COMMENT: The Big Pitch - After separating from his wife, how would you handle Howard Stern as a client?

BRIAN GAUDET - Manning Selvage & Lee, Washington, DC

BRIAN GAUDET - Manning Selvage & Lee, Washington, DC

BRIAN GAUDET - Manning Selvage & Lee, Washington, DC

Howard Stern has always leveraged his family to create the bipolar aura

of wildman on the radio vs. family guy at home. His separation at age 45

from his college sweetheart calls all of this into question.

Stern needs to take on his separation the same way he has taken on all

the other private parts of his life ... but give the family a rest

Given his resources and his celebrity, he should enjoy a very public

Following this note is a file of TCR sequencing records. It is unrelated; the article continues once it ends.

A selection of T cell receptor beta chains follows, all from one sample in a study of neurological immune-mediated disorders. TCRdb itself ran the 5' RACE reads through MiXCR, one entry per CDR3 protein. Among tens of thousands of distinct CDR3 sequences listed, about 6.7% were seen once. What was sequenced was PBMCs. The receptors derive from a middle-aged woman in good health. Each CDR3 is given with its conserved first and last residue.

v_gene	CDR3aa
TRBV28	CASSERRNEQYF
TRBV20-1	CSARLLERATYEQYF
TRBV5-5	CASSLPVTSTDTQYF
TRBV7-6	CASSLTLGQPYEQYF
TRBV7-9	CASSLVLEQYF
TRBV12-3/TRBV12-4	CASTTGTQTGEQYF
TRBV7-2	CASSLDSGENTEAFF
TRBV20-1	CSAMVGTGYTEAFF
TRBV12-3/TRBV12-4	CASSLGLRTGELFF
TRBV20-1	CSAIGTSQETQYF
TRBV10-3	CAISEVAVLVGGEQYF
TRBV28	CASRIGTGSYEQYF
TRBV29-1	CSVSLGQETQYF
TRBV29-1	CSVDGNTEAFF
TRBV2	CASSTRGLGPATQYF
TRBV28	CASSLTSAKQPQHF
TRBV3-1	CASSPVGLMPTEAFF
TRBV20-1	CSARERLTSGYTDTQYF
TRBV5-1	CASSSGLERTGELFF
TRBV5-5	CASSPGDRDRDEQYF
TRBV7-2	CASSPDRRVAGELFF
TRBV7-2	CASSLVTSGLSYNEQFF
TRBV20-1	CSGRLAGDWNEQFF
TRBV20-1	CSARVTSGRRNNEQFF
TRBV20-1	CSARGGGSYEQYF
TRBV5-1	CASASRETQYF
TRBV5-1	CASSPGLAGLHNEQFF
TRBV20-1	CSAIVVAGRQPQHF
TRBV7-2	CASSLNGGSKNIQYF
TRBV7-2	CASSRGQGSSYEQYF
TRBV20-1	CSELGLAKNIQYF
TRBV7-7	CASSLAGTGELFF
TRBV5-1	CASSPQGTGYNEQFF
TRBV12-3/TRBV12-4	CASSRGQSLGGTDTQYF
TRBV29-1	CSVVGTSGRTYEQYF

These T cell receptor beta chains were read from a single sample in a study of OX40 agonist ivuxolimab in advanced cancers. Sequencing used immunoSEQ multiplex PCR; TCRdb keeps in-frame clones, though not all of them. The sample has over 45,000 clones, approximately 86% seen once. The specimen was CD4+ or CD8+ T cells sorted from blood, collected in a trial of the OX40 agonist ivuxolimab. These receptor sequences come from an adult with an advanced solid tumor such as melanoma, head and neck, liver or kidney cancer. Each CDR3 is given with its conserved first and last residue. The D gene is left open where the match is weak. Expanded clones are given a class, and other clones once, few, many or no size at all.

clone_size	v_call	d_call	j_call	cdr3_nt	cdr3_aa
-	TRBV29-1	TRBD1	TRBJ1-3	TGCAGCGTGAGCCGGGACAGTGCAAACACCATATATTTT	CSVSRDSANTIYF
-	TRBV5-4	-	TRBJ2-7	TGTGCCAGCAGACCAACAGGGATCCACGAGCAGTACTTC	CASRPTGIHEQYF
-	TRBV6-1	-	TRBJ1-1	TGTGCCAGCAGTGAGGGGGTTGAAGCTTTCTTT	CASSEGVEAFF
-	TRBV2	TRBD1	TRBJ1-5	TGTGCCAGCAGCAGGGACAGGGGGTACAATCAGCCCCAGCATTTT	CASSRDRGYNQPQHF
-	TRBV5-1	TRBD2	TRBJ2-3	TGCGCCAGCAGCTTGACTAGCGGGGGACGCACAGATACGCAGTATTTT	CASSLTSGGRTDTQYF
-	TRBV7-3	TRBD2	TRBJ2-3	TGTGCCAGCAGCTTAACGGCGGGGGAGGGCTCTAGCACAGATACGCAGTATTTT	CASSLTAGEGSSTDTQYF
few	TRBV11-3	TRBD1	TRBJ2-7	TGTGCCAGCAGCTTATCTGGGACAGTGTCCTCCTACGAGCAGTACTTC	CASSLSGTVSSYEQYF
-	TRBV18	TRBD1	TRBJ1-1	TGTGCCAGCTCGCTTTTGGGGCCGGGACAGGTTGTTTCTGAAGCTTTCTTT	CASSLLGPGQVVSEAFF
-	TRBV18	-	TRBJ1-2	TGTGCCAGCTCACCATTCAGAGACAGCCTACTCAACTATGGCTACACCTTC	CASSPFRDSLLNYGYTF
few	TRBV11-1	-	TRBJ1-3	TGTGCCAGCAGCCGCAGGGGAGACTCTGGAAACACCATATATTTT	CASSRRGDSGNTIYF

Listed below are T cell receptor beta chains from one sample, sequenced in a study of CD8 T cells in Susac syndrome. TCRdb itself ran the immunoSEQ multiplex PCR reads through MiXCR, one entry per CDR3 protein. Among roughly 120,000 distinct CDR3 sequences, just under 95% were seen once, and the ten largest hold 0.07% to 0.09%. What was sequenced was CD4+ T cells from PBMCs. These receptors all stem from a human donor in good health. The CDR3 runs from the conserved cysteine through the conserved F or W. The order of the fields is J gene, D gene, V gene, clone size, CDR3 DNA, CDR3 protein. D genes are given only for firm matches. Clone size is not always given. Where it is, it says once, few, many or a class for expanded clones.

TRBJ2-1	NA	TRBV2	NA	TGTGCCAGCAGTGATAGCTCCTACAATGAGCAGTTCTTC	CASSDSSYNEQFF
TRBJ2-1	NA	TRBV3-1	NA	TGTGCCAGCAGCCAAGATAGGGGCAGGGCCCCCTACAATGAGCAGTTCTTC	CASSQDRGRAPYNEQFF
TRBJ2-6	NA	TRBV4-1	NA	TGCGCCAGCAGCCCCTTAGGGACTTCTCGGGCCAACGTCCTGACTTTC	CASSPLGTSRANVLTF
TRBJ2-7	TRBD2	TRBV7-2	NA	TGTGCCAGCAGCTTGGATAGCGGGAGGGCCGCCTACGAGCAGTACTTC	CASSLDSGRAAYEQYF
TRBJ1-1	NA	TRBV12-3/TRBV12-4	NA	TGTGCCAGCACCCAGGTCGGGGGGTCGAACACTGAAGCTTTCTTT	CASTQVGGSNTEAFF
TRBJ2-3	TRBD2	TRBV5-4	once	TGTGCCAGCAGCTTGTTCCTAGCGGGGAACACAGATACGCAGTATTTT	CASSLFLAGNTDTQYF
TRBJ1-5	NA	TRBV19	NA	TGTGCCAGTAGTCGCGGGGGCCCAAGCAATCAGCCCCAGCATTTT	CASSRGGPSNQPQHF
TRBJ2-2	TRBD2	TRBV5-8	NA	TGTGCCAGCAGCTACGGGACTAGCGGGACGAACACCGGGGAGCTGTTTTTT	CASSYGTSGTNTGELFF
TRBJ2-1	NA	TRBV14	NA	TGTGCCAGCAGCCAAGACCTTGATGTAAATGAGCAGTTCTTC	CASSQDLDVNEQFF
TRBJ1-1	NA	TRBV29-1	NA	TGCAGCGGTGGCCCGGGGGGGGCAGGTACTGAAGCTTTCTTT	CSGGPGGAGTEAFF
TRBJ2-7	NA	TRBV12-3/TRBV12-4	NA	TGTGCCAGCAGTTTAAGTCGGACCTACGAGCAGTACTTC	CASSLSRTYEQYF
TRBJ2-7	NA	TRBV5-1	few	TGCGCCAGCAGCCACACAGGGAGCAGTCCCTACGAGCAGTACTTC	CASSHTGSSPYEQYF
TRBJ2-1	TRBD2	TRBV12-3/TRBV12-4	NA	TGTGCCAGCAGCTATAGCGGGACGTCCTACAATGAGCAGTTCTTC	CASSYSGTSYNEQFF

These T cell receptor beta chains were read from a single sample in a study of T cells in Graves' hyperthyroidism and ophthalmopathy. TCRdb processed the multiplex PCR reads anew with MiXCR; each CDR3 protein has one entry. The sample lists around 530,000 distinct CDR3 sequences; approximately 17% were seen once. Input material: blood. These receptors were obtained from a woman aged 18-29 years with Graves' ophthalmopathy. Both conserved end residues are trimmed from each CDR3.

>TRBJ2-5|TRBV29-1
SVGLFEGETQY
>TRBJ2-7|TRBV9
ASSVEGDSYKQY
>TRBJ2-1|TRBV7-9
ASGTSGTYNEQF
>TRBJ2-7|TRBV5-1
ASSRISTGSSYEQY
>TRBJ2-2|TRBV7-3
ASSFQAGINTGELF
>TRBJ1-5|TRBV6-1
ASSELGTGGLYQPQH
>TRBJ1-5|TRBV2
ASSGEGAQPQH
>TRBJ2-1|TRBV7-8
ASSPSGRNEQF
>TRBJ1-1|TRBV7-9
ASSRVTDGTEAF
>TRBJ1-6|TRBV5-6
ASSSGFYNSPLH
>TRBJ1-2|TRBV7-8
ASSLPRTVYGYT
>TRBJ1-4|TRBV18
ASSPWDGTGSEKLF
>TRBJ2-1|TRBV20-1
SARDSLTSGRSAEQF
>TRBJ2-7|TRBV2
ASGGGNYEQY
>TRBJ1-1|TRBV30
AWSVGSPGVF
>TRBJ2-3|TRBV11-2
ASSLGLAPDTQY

mid-life crisis and take us along for the ride! He should live out the

fantasies that he has talked about for years by dating other celebrities

- and telling us about it on our daily commutes. To do anything less

would be unfaithful to his nature.

JAMES LAKE - Cohn & Wolfe, Washington, DC

Howard Stern is a ’shock jock’ - no ifs, ands or buts about it. He

shouldn’t try and change his already well-established persona or try and

get people to think he’s something he’s not. What he can continue to be

is honest and straightforward with his audience about his separation

from his wife.

However, out of respect for his family, he should try and move beyond

discussions of this aspect of his personal life, separating it from his

public career as soon as possible. As a good parent, he should continue

to show remorse for the devastation that a divorce places on the family

and strive to be a good father. Howard Stern has made a good life being

Howard Stern; he shouldn’t try and change it now.

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